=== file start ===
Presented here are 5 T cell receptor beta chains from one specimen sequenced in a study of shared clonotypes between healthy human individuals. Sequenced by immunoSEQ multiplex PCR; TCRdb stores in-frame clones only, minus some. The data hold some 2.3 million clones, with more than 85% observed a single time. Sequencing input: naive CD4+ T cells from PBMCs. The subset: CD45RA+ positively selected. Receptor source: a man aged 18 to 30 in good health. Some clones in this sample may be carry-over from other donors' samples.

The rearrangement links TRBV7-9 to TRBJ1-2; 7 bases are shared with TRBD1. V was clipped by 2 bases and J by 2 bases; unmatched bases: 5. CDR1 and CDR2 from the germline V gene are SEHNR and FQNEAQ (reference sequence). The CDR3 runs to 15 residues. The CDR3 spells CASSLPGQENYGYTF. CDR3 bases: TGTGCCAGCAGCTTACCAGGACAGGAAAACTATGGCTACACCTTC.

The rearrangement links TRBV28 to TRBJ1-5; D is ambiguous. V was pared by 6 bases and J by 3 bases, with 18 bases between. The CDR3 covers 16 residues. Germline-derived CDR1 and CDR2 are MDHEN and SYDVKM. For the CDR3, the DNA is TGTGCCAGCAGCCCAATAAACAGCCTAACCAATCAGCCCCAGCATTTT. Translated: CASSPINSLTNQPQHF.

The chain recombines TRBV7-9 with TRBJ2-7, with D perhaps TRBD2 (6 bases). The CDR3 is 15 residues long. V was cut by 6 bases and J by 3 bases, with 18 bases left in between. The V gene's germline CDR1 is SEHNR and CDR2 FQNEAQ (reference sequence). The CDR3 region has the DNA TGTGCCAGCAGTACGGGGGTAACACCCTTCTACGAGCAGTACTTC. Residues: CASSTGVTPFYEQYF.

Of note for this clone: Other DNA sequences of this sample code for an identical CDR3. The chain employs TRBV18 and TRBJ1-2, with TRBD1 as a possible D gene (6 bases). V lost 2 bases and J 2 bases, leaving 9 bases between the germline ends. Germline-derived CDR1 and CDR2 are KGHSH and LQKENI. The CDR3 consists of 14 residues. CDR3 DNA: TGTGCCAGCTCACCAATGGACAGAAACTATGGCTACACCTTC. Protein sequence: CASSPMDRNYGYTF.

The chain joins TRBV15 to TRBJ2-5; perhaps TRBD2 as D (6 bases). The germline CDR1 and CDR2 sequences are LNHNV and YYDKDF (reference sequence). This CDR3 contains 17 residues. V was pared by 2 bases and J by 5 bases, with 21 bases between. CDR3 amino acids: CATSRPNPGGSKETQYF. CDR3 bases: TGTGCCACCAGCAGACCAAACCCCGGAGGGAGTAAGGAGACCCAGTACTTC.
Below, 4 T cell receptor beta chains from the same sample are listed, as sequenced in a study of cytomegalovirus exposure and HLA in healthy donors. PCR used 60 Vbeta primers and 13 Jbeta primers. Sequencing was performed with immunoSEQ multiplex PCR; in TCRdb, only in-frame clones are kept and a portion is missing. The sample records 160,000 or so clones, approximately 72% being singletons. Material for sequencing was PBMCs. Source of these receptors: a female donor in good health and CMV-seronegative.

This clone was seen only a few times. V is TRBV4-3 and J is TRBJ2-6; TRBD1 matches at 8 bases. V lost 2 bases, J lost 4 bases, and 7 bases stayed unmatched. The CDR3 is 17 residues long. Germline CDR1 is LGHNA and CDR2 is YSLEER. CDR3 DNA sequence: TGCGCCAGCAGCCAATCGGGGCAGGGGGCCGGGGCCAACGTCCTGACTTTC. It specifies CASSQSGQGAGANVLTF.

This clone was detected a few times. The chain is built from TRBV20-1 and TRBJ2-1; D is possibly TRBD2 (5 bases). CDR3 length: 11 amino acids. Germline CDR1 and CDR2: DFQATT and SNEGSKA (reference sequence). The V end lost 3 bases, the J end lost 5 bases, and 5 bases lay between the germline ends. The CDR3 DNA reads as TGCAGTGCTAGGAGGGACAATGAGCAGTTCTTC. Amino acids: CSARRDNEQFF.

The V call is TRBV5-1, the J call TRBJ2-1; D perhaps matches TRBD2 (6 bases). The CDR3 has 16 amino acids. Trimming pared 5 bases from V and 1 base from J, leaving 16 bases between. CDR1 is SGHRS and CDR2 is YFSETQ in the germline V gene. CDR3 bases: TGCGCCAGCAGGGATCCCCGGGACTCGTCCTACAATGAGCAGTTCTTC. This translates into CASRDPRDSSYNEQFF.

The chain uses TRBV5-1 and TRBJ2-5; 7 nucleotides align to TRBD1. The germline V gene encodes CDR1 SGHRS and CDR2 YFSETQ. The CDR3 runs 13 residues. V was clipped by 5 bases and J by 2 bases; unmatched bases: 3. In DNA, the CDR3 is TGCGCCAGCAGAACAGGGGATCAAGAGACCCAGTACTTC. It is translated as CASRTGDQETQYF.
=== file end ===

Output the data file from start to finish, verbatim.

Presented here are 5 T cell receptor beta chains from one specimen sequenced in a study of shared clonotypes between healthy human individuals. Sequenced by immunoSEQ multiplex PCR; TCRdb stores in-frame clones only, minus some. The data hold some 2.3 million clones, with more than 85% observed a single time. Sequencing input: naive CD4+ T cells from PBMCs. The subset: CD45RA+ positively selected. Receptor source: a man aged 18 to 30 in good health. Some clones in this sample may be carry-over from other donors' samples.

The rearrangement links TRBV7-9 to TRBJ1-2; 7 bases are shared with TRBD1. V was clipped by 2 bases and J by 2 bases; unmatched bases: 5. CDR1 and CDR2 from the germline V gene are SEHNR and FQNEAQ (reference sequence). The CDR3 runs to 15 residues. The CDR3 spells CASSLPGQENYGYTF. CDR3 bases: TGTGCCAGCAGCTTACCAGGACAGGAAAACTATGGCTACACCTTC.

The rearrangement links TRBV28 to TRBJ1-5; D is ambiguous. V was pared by 6 bases and J by 3 bases, with 18 bases between. The CDR3 covers 16 residues. Germline-derived CDR1 and CDR2 are MDHEN and SYDVKM. For the CDR3, the DNA is TGTGCCAGCAGCCCAATAAACAGCCTAACCAATCAGCCCCAGCATTTT. Translated: CASSPINSLTNQPQHF.

The chain recombines TRBV7-9 with TRBJ2-7, with D perhaps TRBD2 (6 bases). The CDR3 is 15 residues long. V was cut by 6 bases and J by 3 bases, with 18 bases left in between. The V gene's germline CDR1 is SEHNR and CDR2 FQNEAQ (reference sequence). The CDR3 region has the DNA TGTGCCAGCAGTACGGGGGTAACACCCTTCTACGAGCAGTACTTC. Residues: CASSTGVTPFYEQYF.

Of note for this clone: Other DNA sequences of this sample code for an identical CDR3. The chain employs TRBV18 and TRBJ1-2, with TRBD1 as a possible D gene (6 bases). V lost 2 bases and J 2 bases, leaving 9 bases between the germline ends. Germline-derived CDR1 and CDR2 are KGHSH and LQKENI. The CDR3 consists of 14 residues. CDR3 DNA: TGTGCCAGCTCACCAATGGACAGAAACTATGGCTACACCTTC. Protein sequence: CASSPMDRNYGYTF.

The chain joins TRBV15 to TRBJ2-5; perhaps TRBD2 as D (6 bases). The germline CDR1 and CDR2 sequences are LNHNV and YYDKDF (reference sequence). This CDR3 contains 17 residues. V was pared by 2 bases and J by 5 bases, with 21 bases between. CDR3 amino acids: CATSRPNPGGSKETQYF. CDR3 bases: TGTGCCACCAGCAGACCAAACCCCGGAGGGAGTAAGGAGACCCAGTACTTC.
Below, 4 T cell receptor beta chains from the same sample are listed, as sequenced in a study of cytomegalovirus exposure and HLA in healthy donors. PCR used 60 Vbeta primers and 13 Jbeta primers. Sequencing was performed with immunoSEQ multiplex PCR; in TCRdb, only in-frame clones are kept and a portion is missing. The sample records 160,000 or so clones, approximately 72% being singletons. Material for sequencing was PBMCs. Source of these receptors: a female donor in good health and CMV-seronegative.

This clone was seen only a few times. V is TRBV4-3 and J is TRBJ2-6; TRBD1 matches at 8 bases. V lost 2 bases, J lost 4 bases, and 7 bases stayed unmatched. The CDR3 is 17 residues long. Germline CDR1 is LGHNA and CDR2 is YSLEER. CDR3 DNA sequence: TGCGCCAGCAGCCAATCGGGGCAGGGGGCCGGGGCCAACGTCCTGACTTTC. It specifies CASSQSGQGAGANVLTF.

This clone was detected a few times. The chain is built from TRBV20-1 and TRBJ2-1; D is possibly TRBD2 (5 bases). CDR3 length: 11 amino acids. Germline CDR1 and CDR2: DFQATT and SNEGSKA (reference sequence). The V end lost 3 bases, the J end lost 5 bases, and 5 bases lay between the germline ends. The CDR3 DNA reads as TGCAGTGCTAGGAGGGACAATGAGCAGTTCTTC. Amino acids: CSARRDNEQFF.

The V call is TRBV5-1, the J call TRBJ2-1; D perhaps matches TRBD2 (6 bases). The CDR3 has 16 amino acids. Trimming pared 5 bases from V and 1 base from J, leaving 16 bases between. CDR1 is SGHRS and CDR2 is YFSETQ in the germline V gene. CDR3 bases: TGCGCCAGCAGGGATCCCCGGGACTCGTCCTACAATGAGCAGTTCTTC. This translates into CASRDPRDSSYNEQFF.

The chain uses TRBV5-1 and TRBJ2-5; 7 nucleotides align to TRBD1. The germline V gene encodes CDR1 SGHRS and CDR2 YFSETQ. The CDR3 runs 13 residues. V was clipped by 5 bases and J by 2 bases; unmatched bases: 3. In DNA, the CDR3 is TGCGCCAGCAGAACAGGGGATCAAGAGACCCAGTACTTC. It is translated as CASRTGDQETQYF.